Currently I’m working with Windows Mobile based barcode scanning devices. With .NET 2.0, actually developing real-world applications for the mobile devices using .NET has become a viable alternative.
.NET 2.0 combines sufficient speed at runtime (though you have to often test for possible performance regressions) with a very powerful development library (really usable – as compared to .NET 1.0 on smart devices) and unbeatable development time.
All in all, I’m quite happy with this.
There’s one problem though: The debugger.
When debugging, I have two alternatives and both suck:
Use the debugger to connect to the real hardware. This is actually quite fast and works flawlessly, but whenever I need to forcibly terminate the application (for example when an exception happened or when I’m pressing the Stop-Button in the debugger), the hardware crashes somewhere in the driver for the barcode scanner.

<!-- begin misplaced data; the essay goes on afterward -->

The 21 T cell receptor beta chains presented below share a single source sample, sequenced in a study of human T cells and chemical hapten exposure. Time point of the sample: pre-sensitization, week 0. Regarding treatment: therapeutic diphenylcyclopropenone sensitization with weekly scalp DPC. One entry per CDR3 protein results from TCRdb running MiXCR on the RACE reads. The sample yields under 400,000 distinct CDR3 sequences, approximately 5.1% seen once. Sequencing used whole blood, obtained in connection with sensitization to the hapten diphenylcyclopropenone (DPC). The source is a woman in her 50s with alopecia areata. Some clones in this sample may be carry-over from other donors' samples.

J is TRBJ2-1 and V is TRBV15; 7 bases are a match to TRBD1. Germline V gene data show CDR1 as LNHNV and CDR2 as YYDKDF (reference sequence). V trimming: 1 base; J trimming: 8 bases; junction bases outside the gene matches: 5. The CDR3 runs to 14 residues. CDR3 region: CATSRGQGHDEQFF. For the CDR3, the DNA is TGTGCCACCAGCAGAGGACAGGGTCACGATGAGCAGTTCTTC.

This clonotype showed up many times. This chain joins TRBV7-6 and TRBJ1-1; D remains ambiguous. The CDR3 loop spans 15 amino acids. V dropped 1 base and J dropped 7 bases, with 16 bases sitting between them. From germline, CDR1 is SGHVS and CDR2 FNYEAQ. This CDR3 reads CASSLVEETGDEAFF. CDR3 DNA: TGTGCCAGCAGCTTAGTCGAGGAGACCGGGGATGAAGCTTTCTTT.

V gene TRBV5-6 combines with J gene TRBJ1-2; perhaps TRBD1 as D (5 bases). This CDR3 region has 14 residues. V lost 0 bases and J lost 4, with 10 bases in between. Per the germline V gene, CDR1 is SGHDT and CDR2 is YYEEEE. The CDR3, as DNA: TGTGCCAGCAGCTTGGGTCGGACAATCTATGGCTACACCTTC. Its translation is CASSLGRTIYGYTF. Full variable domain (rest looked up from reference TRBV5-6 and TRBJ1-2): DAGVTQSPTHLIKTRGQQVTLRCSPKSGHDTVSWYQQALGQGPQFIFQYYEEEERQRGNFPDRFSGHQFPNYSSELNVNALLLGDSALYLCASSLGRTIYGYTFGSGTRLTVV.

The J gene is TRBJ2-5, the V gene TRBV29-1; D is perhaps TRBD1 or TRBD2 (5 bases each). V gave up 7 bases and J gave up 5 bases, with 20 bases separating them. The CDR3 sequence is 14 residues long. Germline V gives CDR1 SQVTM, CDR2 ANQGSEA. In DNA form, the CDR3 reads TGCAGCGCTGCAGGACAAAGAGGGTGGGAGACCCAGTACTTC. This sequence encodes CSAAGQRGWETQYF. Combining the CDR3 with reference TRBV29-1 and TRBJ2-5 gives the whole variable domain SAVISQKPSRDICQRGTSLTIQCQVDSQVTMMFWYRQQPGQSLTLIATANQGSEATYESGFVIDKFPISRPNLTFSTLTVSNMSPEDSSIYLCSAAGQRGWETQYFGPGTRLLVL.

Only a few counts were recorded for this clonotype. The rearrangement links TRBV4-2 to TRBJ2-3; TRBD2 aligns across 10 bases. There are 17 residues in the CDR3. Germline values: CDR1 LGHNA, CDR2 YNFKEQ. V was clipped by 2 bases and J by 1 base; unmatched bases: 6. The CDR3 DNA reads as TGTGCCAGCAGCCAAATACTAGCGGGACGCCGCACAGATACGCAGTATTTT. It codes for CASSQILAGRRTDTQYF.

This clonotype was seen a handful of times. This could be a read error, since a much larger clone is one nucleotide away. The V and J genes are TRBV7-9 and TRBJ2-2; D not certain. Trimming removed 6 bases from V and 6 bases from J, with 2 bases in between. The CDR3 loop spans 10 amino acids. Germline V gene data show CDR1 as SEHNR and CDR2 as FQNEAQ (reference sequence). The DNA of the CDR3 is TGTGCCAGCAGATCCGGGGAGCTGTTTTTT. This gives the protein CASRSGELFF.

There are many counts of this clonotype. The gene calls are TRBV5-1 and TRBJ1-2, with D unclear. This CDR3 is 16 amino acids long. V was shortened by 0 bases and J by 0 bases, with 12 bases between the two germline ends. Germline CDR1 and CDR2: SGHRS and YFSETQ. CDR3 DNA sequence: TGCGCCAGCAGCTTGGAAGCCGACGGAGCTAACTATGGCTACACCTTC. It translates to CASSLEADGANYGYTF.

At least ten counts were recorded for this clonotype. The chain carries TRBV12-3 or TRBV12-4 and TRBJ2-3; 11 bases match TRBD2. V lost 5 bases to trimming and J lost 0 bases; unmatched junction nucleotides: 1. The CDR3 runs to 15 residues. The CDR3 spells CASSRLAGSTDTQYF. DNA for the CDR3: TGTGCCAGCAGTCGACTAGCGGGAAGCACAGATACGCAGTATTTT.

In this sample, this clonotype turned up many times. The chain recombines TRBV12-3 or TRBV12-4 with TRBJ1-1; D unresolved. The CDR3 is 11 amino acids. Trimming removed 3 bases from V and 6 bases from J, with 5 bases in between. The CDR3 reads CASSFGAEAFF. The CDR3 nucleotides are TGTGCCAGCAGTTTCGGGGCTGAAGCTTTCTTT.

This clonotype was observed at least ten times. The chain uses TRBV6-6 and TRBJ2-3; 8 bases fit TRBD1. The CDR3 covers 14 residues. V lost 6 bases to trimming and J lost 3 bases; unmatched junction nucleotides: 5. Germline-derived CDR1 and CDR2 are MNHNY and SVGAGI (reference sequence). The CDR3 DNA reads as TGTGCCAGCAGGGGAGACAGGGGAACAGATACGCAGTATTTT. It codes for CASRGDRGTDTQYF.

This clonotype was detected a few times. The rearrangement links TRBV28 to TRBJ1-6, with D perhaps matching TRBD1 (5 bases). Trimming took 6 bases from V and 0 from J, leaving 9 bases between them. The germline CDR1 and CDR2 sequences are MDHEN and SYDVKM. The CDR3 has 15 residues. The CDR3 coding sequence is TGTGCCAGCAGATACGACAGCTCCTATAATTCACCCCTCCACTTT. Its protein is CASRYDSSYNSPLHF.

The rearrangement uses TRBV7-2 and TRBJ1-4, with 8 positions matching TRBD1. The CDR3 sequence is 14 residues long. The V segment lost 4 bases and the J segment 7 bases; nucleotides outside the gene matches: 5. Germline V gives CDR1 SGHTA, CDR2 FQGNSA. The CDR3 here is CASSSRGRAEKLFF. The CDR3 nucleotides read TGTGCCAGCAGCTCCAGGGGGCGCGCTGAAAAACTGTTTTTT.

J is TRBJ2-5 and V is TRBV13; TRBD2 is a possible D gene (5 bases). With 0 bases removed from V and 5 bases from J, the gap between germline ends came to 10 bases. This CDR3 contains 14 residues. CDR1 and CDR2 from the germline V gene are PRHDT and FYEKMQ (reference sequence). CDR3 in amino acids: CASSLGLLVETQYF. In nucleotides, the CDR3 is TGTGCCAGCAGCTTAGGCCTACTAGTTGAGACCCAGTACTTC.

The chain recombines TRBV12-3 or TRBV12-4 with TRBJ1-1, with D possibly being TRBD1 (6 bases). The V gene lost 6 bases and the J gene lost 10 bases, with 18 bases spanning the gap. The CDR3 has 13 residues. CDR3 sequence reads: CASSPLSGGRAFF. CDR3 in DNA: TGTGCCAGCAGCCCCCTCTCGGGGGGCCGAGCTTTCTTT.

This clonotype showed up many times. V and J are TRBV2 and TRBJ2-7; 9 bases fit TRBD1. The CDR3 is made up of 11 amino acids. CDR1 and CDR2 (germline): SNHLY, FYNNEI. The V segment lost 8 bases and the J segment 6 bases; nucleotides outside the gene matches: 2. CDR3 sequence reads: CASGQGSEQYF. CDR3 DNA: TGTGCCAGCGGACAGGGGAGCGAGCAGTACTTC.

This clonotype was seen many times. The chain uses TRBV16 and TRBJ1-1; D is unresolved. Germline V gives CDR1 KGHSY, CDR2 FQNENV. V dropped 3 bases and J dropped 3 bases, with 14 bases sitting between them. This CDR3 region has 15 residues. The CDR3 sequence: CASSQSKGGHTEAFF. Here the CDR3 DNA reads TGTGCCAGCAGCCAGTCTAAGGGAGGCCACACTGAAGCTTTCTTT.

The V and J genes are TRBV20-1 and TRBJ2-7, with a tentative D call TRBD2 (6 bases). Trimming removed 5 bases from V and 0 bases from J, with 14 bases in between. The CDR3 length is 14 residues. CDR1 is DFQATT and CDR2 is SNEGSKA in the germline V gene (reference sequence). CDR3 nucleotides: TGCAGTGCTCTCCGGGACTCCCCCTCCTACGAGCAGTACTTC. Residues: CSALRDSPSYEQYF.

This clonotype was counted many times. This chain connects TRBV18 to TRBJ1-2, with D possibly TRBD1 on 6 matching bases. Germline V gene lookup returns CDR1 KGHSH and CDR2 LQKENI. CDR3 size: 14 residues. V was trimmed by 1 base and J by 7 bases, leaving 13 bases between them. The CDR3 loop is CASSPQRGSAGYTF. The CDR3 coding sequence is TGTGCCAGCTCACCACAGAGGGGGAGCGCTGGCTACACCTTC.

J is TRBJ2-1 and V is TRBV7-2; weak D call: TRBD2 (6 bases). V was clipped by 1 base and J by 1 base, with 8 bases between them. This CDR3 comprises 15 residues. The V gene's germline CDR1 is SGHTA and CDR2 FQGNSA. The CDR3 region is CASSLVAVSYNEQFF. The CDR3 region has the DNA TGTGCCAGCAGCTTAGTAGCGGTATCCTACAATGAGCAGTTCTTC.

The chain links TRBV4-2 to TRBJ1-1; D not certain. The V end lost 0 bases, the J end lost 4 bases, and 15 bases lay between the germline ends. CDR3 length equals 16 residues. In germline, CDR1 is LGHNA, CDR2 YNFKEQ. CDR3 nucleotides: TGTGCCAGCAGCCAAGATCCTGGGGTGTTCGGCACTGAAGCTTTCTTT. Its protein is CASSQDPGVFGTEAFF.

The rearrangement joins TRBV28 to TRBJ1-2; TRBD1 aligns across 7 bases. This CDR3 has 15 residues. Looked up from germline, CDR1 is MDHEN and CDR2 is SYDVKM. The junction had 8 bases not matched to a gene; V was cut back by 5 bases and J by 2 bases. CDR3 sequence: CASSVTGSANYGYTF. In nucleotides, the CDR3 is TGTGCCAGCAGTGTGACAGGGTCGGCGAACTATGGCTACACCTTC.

Parts of the application stay in memory and are completely unkillable. The screen freezes
To get out of this, I have to soft-reset the machine and wait half a century for it to boot up again.
Use the emulator. This has the advantage of not crashing, but it’s so slow.
From the moment of starting the application in VS until the screen of the application is loaded in the emulator, nearly three minutes pass. That slow.
So programming for mobile devices mainly contains of waiting. Waiting for reboots or waiting for the emulator. This is wearing me down.
Usually, I change some 10 lines or so and then run the application to test what I’ve just written. That’s how I work and it works very well because I get immediate feedback and it helps me to write code what’s working in the first place.
Unfortunately, with these prohibitive long startup times, I’m forced to write more and more code in one batch which means even more time wasted with debugging.